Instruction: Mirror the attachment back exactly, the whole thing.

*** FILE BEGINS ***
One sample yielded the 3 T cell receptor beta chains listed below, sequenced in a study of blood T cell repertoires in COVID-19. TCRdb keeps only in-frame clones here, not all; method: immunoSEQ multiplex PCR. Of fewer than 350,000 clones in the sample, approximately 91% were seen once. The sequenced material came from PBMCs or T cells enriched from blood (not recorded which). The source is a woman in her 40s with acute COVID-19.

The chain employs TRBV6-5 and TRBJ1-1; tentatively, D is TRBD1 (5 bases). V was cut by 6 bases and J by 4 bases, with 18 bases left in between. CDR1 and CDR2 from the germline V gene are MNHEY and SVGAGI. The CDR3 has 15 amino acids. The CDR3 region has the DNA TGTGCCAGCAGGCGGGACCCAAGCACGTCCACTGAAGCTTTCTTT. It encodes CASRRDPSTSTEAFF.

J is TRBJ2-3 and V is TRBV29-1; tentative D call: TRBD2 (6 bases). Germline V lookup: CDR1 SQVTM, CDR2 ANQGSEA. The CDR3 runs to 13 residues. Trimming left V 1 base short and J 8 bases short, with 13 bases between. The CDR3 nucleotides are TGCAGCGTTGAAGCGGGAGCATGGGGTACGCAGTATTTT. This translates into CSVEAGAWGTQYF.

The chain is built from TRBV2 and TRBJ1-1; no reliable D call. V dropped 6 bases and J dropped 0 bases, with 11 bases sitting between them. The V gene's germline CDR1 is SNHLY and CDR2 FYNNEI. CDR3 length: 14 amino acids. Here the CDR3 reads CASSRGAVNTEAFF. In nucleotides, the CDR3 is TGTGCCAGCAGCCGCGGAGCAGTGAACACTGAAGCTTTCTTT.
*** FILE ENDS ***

One sample yielded the 3 T cell receptor beta chains listed below, sequenced in a study of blood T cell repertoires in COVID-19. TCRdb keeps only in-frame clones here, not all; method: immunoSEQ multiplex PCR. Of fewer than 350,000 clones in the sample, approximately 91% were seen once. The sequenced material came from PBMCs or T cells enriched from blood (not recorded which). The source is a woman in her 40s with acute COVID-19.

The chain employs TRBV6-5 and TRBJ1-1; tentatively, D is TRBD1 (5 bases). V was cut by 6 bases and J by 4 bases, with 18 bases left in between. CDR1 and CDR2 from the germline V gene are MNHEY and SVGAGI. The CDR3 has 15 amino acids. The CDR3 region has the DNA TGTGCCAGCAGGCGGGACCCAAGCACGTCCACTGAAGCTTTCTTT. It encodes CASRRDPSTSTEAFF.

J is TRBJ2-3 and V is TRBV29-1; tentative D call: TRBD2 (6 bases). Germline V lookup: CDR1 SQVTM, CDR2 ANQGSEA. The CDR3 runs to 13 residues. Trimming left V 1 base short and J 8 bases short, with 13 bases between. The CDR3 nucleotides are TGCAGCGTTGAAGCGGGAGCATGGGGTACGCAGTATTTT. This translates into CSVEAGAWGTQYF.

The chain is built from TRBV2 and TRBJ1-1; no reliable D call. V dropped 6 bases and J dropped 0 bases, with 11 bases sitting between them. The V gene's germline CDR1 is SNHLY and CDR2 FYNNEI. CDR3 length: 14 amino acids. Here the CDR3 reads CASSRGAVNTEAFF. In nucleotides, the CDR3 is TGTGCCAGCAGCCGCGGAGCAGTGAACACTGAAGCTTTCTTT.